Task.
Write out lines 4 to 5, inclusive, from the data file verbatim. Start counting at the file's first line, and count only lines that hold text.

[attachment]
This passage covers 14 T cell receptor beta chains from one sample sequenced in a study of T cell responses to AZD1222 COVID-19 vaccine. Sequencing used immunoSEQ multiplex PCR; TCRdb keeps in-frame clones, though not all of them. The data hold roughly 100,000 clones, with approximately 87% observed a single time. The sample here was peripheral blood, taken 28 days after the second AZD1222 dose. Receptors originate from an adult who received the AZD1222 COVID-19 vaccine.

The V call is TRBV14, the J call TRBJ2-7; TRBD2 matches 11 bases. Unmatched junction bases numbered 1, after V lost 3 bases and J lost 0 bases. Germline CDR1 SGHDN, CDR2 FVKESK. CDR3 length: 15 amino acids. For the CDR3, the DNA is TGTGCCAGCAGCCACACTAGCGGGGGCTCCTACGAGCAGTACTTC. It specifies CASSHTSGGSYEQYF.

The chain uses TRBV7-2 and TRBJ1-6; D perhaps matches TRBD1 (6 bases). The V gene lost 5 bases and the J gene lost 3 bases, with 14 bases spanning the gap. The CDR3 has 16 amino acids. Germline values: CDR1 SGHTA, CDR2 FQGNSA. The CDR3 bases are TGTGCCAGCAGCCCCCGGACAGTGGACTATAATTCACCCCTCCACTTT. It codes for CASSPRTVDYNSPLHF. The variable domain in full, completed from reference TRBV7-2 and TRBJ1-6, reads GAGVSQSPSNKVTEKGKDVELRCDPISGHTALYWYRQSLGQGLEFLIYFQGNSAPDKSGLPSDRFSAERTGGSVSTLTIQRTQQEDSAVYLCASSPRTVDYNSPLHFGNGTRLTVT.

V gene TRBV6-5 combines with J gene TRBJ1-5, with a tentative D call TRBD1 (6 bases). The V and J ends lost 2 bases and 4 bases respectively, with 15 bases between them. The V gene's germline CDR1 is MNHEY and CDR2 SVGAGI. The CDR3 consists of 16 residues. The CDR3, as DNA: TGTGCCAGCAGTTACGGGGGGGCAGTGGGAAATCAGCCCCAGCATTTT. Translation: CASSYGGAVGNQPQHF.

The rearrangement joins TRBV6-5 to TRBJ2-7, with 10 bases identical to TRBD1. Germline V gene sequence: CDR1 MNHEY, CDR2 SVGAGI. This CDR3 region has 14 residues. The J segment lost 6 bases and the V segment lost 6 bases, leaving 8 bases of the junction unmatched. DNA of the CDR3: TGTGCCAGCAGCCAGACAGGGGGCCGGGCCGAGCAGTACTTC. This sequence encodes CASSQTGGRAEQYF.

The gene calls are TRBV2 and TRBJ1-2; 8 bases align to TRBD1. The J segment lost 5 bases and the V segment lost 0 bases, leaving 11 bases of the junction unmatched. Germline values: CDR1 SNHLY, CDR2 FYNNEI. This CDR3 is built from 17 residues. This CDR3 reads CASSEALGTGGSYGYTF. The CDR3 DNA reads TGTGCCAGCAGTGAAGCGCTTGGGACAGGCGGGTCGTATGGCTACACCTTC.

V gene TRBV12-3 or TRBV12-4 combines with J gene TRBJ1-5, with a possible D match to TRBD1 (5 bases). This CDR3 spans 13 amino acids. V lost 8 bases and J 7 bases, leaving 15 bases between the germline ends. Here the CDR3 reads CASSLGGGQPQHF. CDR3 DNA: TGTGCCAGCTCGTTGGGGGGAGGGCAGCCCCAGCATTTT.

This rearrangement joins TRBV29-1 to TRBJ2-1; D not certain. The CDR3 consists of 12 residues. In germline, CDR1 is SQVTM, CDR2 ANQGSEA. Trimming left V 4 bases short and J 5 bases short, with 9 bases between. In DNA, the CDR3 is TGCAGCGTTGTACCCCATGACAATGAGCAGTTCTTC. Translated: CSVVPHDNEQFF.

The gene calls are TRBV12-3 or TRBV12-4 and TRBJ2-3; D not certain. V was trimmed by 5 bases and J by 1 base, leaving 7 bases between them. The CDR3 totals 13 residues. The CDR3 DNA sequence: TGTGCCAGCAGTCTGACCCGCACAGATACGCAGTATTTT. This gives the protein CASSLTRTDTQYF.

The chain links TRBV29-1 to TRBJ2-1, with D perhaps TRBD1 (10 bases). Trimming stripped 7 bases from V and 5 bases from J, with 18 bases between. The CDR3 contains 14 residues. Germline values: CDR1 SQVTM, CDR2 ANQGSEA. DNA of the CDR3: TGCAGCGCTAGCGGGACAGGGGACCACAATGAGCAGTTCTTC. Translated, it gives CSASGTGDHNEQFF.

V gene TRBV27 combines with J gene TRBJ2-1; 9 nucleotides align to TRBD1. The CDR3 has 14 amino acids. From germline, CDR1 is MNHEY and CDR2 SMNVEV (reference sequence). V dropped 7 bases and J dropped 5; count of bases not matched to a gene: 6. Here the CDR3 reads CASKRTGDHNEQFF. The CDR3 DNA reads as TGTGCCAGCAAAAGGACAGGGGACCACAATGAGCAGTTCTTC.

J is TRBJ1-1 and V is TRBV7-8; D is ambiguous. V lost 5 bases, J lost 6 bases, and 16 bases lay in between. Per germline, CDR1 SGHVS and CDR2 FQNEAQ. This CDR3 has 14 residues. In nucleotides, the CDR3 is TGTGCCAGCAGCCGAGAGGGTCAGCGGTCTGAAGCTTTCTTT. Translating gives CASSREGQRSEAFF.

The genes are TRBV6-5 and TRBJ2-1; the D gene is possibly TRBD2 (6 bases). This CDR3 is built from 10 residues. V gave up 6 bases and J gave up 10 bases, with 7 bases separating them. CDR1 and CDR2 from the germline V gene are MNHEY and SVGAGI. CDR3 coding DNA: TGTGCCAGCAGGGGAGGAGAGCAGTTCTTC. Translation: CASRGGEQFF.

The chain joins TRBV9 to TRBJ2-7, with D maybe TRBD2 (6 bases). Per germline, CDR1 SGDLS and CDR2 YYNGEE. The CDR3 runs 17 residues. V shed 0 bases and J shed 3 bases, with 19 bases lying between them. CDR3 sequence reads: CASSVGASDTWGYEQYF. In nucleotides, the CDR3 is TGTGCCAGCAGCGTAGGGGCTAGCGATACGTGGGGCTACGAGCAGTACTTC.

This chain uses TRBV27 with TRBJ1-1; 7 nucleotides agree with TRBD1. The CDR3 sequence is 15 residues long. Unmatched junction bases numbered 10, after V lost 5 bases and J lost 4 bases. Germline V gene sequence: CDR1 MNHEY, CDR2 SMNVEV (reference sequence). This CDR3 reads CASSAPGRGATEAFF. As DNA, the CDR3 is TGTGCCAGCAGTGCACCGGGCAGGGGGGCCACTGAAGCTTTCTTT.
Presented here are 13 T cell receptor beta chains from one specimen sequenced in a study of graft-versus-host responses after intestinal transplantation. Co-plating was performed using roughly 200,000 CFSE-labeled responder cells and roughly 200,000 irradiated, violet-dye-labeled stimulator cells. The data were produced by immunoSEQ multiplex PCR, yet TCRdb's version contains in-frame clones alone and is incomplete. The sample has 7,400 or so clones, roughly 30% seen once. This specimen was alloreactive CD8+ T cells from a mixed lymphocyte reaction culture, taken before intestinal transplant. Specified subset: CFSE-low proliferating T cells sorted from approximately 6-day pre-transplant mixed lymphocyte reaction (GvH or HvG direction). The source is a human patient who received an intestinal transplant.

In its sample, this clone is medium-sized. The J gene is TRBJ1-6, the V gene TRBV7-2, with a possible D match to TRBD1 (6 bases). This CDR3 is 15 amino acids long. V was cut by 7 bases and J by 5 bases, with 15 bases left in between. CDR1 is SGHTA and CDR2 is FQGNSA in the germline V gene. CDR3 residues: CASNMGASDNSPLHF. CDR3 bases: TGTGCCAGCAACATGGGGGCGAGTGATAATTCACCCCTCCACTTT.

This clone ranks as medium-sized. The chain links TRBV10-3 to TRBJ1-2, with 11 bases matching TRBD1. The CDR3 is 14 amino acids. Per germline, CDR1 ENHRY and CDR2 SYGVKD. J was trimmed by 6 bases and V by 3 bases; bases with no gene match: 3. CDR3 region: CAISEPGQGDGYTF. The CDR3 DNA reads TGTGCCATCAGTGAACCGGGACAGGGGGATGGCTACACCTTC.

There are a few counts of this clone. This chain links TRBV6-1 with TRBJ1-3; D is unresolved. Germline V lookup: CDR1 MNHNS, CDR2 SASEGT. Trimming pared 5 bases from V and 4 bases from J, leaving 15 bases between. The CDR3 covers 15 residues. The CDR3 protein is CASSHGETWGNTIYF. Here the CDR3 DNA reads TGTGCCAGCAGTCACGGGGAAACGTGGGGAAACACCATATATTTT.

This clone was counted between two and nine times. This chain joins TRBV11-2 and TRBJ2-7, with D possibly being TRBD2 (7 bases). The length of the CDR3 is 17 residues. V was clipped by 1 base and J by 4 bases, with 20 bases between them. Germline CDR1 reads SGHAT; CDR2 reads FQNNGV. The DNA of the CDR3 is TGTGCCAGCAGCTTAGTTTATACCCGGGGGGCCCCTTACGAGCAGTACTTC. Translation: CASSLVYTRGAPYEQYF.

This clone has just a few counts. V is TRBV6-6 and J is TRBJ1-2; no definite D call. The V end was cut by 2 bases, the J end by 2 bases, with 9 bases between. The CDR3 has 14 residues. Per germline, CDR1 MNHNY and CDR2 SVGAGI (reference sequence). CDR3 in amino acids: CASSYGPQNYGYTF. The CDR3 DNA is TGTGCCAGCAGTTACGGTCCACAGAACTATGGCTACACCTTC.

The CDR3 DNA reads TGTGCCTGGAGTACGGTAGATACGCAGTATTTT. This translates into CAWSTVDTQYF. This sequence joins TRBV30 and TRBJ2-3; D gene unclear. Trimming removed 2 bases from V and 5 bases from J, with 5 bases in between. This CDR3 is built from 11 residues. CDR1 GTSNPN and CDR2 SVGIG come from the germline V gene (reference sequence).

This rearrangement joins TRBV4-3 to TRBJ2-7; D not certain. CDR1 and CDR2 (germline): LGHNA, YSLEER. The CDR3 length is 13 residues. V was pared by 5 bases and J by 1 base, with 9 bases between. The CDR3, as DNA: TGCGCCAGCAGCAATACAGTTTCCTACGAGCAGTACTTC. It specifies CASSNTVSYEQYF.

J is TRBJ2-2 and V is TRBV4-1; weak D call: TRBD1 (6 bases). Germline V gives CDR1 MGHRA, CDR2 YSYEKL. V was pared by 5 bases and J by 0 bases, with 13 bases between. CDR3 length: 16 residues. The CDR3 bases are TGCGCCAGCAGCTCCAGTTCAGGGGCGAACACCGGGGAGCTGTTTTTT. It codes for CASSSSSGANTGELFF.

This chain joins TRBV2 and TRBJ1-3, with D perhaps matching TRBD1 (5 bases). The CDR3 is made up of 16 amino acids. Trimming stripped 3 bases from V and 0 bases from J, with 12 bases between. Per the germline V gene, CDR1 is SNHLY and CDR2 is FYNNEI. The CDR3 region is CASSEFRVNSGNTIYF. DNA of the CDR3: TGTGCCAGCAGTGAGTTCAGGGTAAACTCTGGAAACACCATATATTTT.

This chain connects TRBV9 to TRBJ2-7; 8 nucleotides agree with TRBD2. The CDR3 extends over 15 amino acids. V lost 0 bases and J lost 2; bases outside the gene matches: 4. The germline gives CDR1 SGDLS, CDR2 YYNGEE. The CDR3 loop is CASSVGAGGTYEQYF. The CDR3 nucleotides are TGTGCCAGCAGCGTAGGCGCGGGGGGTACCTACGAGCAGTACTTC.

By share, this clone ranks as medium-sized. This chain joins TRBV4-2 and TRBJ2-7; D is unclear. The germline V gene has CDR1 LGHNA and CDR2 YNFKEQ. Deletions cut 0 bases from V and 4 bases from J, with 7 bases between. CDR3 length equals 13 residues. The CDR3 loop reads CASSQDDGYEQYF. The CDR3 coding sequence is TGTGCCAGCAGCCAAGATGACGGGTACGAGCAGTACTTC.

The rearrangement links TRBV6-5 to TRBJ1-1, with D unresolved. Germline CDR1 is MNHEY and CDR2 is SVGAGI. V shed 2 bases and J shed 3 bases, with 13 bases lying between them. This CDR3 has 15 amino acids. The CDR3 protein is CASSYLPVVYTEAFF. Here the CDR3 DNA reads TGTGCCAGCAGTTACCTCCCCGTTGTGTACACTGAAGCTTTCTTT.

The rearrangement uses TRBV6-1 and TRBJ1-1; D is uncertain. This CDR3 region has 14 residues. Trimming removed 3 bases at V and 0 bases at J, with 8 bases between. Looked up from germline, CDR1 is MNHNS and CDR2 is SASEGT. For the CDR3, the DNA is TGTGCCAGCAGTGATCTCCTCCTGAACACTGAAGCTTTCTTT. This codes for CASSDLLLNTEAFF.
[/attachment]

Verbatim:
V gene TRBV6-5 combines with J gene TRBJ1-5, with a tentative D call TRBD1 (6 bases). The V and J ends lost 2 bases and 4 bases respectively, with 15 bases between them. The V gene's germline CDR1 is MNHEY and CDR2 SVGAGI. The CDR3 consists of 16 residues. The CDR3, as DNA: TGTGCCAGCAGTTACGGGGGGGCAGTGGGAAATCAGCCCCAGCATTTT. Translation: CASSYGGAVGNQPQHF.

The rearrangement joins TRBV6-5 to TRBJ2-7, with 10 bases identical to TRBD1. Germline V gene sequence: CDR1 MNHEY, CDR2 SVGAGI. This CDR3 region has 14 residues. The J segment lost 6 bases and the V segment lost 6 bases, leaving 8 bases of the junction unmatched. DNA of the CDR3: TGTGCCAGCAGCCAGACAGGGGGCCGGGCCGAGCAGTACTTC. This sequence encodes CASSQTGGRAEQYF.